Meta has primarily been a software company with a history in social media and advertising. A common thread we are seeing in the tech space is software companies investing in their own hardware and hardware companies investing in more elaborate software to use in their hardware products.
Meta is no exception and its investment in VR is a reflection of the industry. Meta wants to be able to compete with Google and Apple on a bigger scale and they see the oculus VR headset as their entrance to the broader consumer who may not want to give them their data through Facebook.
Is Meta Firing People in Virtual Reality Development?
As far as we know, Meta is not firing people in Virtual Reality and instead is actually using the layoffs to continue building their investment in the metaverse. Zuckerbergs’ layoffs are said to target recruitment meaning that hiring managers and recruiters are not bringing new talent into the company.
We can reasonably assume that meta is not firing people in virtual reality as their entire rebrand back in 2020 revolved around virtual reality and the metaverse. The introduction of virtual reality and the metaverse has revolutionized how businesses are being rebranded. Not only does it provide a platform for companies to showcase their products and services in an immersive environment, but it also has the potential to revolutionize how people interact with one another. As such, we can reasonably assume that meta is not firing people in virtual reality, as their entire rebrand back in 2020 revolved around virtual reality and the metaverse.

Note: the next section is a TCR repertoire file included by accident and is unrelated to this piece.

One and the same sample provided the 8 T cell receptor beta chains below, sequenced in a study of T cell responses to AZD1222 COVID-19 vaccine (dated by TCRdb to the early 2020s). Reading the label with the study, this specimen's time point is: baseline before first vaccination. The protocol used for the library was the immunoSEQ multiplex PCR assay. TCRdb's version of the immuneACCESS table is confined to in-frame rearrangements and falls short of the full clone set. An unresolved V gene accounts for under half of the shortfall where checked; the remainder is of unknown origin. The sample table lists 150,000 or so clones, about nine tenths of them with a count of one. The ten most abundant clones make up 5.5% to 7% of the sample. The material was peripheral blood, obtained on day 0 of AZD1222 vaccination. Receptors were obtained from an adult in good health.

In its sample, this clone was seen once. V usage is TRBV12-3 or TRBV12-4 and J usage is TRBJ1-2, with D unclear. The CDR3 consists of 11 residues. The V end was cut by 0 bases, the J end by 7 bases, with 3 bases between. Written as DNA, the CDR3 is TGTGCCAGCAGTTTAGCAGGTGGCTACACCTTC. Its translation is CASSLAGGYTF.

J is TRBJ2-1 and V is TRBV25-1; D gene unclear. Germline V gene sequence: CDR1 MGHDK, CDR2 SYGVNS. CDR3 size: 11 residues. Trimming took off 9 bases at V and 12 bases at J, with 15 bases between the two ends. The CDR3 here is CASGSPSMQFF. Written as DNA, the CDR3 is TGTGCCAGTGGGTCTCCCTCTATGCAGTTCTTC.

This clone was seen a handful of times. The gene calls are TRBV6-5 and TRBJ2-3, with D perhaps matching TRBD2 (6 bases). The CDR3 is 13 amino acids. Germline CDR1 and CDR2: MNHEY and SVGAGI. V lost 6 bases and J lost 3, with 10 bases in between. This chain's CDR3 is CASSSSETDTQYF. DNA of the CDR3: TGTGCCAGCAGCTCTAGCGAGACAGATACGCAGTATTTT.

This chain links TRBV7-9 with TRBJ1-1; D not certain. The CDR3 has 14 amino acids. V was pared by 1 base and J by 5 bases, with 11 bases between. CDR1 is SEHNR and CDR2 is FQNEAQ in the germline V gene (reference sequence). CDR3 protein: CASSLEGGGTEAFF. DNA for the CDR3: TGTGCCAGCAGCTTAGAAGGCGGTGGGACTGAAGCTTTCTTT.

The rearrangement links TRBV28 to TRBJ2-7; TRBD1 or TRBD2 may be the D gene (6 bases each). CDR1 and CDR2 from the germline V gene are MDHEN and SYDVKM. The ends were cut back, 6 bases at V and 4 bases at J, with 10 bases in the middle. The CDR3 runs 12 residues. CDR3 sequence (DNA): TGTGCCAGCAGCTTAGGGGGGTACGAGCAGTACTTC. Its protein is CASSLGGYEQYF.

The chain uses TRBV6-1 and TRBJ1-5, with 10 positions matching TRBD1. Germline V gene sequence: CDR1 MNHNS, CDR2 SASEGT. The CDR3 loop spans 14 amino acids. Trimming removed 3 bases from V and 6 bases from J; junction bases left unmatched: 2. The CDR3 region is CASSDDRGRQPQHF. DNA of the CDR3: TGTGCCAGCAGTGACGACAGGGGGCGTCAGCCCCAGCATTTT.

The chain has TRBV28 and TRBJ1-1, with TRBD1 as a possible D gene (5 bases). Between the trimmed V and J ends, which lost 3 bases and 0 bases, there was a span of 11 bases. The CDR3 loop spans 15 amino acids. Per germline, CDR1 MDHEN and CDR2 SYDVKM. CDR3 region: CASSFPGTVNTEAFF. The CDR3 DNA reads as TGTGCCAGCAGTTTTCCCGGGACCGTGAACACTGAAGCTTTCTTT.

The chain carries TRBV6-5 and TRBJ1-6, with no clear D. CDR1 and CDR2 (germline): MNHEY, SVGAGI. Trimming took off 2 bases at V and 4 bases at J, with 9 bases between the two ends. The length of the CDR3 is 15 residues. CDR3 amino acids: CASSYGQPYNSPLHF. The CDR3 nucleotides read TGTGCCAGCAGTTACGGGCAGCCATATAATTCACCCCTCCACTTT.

That being said, the latest reports indicate that Meta is intentionally reducing their emphasis on the Metaverse which could mean reduced VR development and less investment in the future of VR technology.
Analyzing the Potential Reasons Behind Meta’s Decision to Reduce its Staff
In April 2021, Meta announced that it would be letting go of a significant portion of its staff. This announcement came as a shock to many people in the virtual reality (VR) industry, given that Meta had been one of the biggest household names in the VR industry for years.
Some potential reasons Meta is deciding to reduce its staff are:
- Reducing staff as a method to improve efficiency
- Reducing staff as a temporary way to boost stock numbers
- Reducing Bloat as a method of cost saving
Meta could be reducing staff to improve efficiency